A Young Man’s Enthusiasm
I had the good fortune to come across 21-year-old Curtis Carter from St. Catherine’s, Ontario, two years ago when I was researching workbench designs. A friend recommended to me some videos that Curtis had uploaded to the internet showing the new workbench he was building. The workbench was not only a custom design – a cross between Roubo and Scandinavian styles – but Curt had also made his own square pop-up bench dogs, his own wood screws and nuts for the shoulder vise, and he appeared to be working out of a small space with limited tools.
Comb Back Windsor Chair
Wanting a good challenge, Carter made this comb-back Windsor chair by hand.
Carter’s favourite project is his workbench, which is a cross between a traditional Scandinavian and Roubo-style bench.
Plug It In
This electric banjo is the first of many instruments Carter plans to build over the years.
I got in touch with him and started asking him an unending stream of questions. Not only were his woodworking skills impressive, but he was kind and generous with his knowledge.
So how does a young man like that acquire such skills? Curtis says that he took up “fine” woodworking at the age of 17. He worked for a short while at his uncle’s cabinet shop, but when I asked if he had a mentor, he said, “No, I taught myself through the internet and books”. It has been four years since Curt started woodworking and he has not only demonstrated a gift for flatwork, but he has also dabbled in wood burnings, turnings and carvings.
Curt clearly has an artist’s eye and sensibility. He told me that when he was younger he did a lot of pencil drawing, though he never had any lessons. He said he also liked building things out of anything he had to work with. While drawing he always pays exceptional attention to detail in order to capture everything, and he applies this same attention to detail in his woodworking.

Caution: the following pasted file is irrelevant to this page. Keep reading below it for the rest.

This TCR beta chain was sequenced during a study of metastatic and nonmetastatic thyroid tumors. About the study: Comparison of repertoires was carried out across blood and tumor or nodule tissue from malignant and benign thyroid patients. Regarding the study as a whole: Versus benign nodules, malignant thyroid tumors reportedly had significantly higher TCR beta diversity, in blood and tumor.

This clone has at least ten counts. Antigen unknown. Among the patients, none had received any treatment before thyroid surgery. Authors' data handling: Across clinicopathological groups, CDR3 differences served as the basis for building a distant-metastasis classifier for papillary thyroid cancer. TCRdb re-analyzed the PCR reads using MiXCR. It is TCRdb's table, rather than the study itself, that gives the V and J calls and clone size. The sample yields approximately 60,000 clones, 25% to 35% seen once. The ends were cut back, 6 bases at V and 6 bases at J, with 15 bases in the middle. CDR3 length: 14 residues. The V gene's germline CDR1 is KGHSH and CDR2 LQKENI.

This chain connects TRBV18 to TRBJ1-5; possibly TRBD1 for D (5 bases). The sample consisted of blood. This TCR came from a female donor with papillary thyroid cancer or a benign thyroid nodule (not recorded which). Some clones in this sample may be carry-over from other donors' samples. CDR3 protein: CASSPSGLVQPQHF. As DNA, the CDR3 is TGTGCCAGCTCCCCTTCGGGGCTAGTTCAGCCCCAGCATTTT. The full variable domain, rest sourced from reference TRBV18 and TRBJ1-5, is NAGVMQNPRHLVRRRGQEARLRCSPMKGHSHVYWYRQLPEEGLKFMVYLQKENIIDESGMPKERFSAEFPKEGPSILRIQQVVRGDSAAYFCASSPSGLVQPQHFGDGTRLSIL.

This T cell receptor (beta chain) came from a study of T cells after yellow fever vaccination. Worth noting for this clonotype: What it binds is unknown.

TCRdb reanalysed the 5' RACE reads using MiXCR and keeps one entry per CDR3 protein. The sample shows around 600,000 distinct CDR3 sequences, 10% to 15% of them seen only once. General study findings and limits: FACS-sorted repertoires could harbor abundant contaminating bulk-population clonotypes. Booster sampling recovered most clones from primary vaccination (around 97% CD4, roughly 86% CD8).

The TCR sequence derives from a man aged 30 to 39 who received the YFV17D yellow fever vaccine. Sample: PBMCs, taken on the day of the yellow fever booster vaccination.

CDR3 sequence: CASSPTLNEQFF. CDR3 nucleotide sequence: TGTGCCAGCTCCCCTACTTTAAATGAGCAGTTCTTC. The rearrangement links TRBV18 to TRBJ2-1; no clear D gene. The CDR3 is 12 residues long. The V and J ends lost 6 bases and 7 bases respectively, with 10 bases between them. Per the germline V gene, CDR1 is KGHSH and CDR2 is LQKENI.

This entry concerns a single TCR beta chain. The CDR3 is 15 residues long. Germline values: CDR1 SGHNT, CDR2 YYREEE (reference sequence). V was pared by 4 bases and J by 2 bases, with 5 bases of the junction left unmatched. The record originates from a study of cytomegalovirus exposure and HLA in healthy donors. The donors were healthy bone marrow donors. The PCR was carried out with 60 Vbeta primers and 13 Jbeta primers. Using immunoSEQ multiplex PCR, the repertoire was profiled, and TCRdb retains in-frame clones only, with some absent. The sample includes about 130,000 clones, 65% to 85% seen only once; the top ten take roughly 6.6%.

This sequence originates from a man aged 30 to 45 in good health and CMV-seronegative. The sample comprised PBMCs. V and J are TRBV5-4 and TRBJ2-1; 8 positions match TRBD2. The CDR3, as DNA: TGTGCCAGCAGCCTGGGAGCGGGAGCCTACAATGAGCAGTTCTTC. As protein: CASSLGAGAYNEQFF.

When I asked him about his inspirations in woodworking, he mentioned Japanese woodworking, Western traditional cabinetmaking, and James Krenov’s work, in particular. The recent Windsor chairs he made by hand taught him about woodworking with curves. Now, he’s immersed in instrument making. While he’s currently working on a banjo and a ukulele, he hopes in the future to make a violin and a cello.
When asked what advice he would give to new woodworkers, he said he recommended saving to buy quality tools, even used ones, to avoid buying the same tools twice. He also suggested getting all the basic hand tools, which teach you how wood works and feels, and give you a better understanding and appreciation for the bigger machines.
Curt is apprenticing to be an auto mechanic and does his woodworking on the side. He prefers having a separate career so his woodworking can remain a pleasure for him and he doesn’t have to worry about earning a living from it.
Every time I see one of Curt’s new projects, I shake my head in disbelief. When a lot of young people I know are spending their free time playing with their smartphones and going to bars, here’s a young guy working with limited tools – many of which he made himself, like hand planes and marking gauges – out of his parents’ one-car garage. Curt may have some innate artistic talents, but he has also spent many hours, virtually all his free time for four years, honing his woodworking skills. There’s a lesson to be learned here, at least for me: I need to spend less time on Facebook and more time in my shop. A lot more time.